They’ll try to take him down today with an open ballot leadership vote – a Stalinist tactic that will hurt them next year and will be fruitless today because Cunliffe has launched no challenge and today’s vote will be unanimous. Their goal is to get Cunliffe and the membership out of the way so that when Shearer is replaced – it will be an open field for Robertson

While I doubt there is a lot I agree with Zetetic on, I agree with him that the real end goal is Robertson succeeding unopposed. Not so sure it will work.

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Shock horror – no law broken

February 2nd, 2012 at 12:23 pm by David Farrar

Former Labour Party General Secretary Mike Smith blogs:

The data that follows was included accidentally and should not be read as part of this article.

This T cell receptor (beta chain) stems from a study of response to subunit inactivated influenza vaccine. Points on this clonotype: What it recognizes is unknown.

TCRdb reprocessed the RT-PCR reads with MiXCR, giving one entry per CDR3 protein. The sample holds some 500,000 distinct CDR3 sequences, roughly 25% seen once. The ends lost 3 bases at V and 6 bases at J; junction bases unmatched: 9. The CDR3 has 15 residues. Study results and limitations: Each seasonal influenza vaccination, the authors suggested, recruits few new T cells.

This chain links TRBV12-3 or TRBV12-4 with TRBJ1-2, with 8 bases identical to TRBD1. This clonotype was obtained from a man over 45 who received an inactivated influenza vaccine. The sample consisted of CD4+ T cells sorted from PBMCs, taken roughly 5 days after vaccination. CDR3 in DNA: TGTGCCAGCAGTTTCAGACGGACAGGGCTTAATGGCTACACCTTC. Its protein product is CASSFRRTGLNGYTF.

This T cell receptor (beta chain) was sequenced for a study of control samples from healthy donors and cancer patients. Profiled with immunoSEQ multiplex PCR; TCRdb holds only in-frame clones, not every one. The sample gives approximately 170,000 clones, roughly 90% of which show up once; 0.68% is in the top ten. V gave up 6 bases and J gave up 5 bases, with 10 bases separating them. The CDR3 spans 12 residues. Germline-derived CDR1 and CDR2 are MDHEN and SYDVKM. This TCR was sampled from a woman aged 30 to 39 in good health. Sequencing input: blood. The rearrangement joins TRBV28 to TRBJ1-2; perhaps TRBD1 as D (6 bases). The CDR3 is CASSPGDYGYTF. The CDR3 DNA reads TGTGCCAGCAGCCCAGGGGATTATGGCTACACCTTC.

Donations over $30,000 from the same source must be declared to the Electoral Commission within 10 working days. National overstepped the mark in declaring a total donation of $86,005 from Gallagher Industries outside the limit. I can sympathise as I missed a connection once when I was Labour’s Secretary. These days  the Electoral Commission doesn’t get involved – the penalty is a fine of up to $40,000 on summary conviction.

That’s a very serious accusation. As Mike Smith says, a late return can result in a $40,000 fine. So let’s see if National were late.

The Electoral Commission says that National received $66,705 on 20 December 2001 from the Gallagher Group Ltd. This was on top of an earlier $19,300 so exceeded the $30,000 threshold for reporting within 10 working days.

It was declared on 10 January 2012, 21 days later.

But the Electoral Act refers to working days, as quoted by Mike Smith. S210C(6) says:

A return must be filed under subsection (1) or (2) within 10 working days of the donation being received by the party secretary

Now what is a working day? Well the Electoral Act specifies that in S3:

working day means any day of the week other than—